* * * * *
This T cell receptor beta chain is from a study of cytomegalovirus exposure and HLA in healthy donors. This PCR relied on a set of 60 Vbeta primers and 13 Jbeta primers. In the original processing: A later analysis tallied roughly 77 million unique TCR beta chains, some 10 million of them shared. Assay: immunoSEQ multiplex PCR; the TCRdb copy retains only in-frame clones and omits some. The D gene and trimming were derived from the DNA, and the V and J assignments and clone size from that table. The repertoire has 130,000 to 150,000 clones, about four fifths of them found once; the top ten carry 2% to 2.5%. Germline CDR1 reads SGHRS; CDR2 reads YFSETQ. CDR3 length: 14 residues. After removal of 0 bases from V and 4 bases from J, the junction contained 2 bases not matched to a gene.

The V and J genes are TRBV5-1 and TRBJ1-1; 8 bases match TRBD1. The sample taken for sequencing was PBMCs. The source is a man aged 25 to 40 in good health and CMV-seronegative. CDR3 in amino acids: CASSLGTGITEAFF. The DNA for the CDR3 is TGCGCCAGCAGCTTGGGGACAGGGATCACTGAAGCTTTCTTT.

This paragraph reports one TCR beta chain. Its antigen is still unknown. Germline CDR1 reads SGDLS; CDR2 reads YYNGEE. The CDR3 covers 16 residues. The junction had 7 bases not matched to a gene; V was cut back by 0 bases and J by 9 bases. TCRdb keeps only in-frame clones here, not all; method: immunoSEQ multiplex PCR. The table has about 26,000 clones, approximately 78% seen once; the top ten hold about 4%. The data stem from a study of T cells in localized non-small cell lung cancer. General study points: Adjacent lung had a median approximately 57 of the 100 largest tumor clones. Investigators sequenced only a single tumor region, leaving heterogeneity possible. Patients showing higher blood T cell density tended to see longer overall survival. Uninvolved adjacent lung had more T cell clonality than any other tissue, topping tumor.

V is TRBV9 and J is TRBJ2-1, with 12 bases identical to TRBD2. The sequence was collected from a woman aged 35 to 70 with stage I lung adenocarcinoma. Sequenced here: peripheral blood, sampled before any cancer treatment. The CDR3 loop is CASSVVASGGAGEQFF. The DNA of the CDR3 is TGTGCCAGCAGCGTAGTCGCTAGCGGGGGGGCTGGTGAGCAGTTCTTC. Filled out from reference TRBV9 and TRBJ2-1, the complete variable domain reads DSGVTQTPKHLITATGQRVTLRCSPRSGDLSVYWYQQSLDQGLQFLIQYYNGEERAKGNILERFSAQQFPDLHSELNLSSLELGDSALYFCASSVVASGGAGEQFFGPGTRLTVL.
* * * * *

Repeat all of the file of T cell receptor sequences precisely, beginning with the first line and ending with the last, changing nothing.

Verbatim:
This T cell receptor beta chain is from a study of cytomegalovirus exposure and HLA in healthy donors. This PCR relied on a set of 60 Vbeta primers and 13 Jbeta primers. In the original processing: A later analysis tallied roughly 77 million unique TCR beta chains, some 10 million of them shared. Assay: immunoSEQ multiplex PCR; the TCRdb copy retains only in-frame clones and omits some. The D gene and trimming were derived from the DNA, and the V and J assignments and clone size from that table. The repertoire has 130,000 to 150,000 clones, about four fifths of them found once; the top ten carry 2% to 2.5%. Germline CDR1 reads SGHRS; CDR2 reads YFSETQ. CDR3 length: 14 residues. After removal of 0 bases from V and 4 bases from J, the junction contained 2 bases not matched to a gene.

The V and J genes are TRBV5-1 and TRBJ1-1; 8 bases match TRBD1. The sample taken for sequencing was PBMCs. The source is a man aged 25 to 40 in good health and CMV-seronegative. CDR3 in amino acids: CASSLGTGITEAFF. The DNA for the CDR3 is TGCGCCAGCAGCTTGGGGACAGGGATCACTGAAGCTTTCTTT.

This paragraph reports one TCR beta chain. Its antigen is still unknown. Germline CDR1 reads SGDLS; CDR2 reads YYNGEE. The CDR3 covers 16 residues. The junction had 7 bases not matched to a gene; V was cut back by 0 bases and J by 9 bases. TCRdb keeps only in-frame clones here, not all; method: immunoSEQ multiplex PCR. The table has about 26,000 clones, approximately 78% seen once; the top ten hold about 4%. The data stem from a study of T cells in localized non-small cell lung cancer. General study points: Adjacent lung had a median approximately 57 of the 100 largest tumor clones. Investigators sequenced only a single tumor region, leaving heterogeneity possible. Patients showing higher blood T cell density tended to see longer overall survival. Uninvolved adjacent lung had more T cell clonality than any other tissue, topping tumor.

V is TRBV9 and J is TRBJ2-1, with 12 bases identical to TRBD2. The sequence was collected from a woman aged 35 to 70 with stage I lung adenocarcinoma. Sequenced here: peripheral blood, sampled before any cancer treatment. The CDR3 loop is CASSVVASGGAGEQFF. The DNA of the CDR3 is TGTGCCAGCAGCGTAGTCGCTAGCGGGGGGGCTGGTGAGCAGTTCTTC. Filled out from reference TRBV9 and TRBJ2-1, the complete variable domain reads DSGVTQTPKHLITATGQRVTLRCSPRSGDLSVYWYQQSLDQGLQFLIQYYNGEERAKGNILERFSAQQFPDLHSELNLSSLELGDSALYFCASSVVASGGAGEQFFGPGTRLTVL.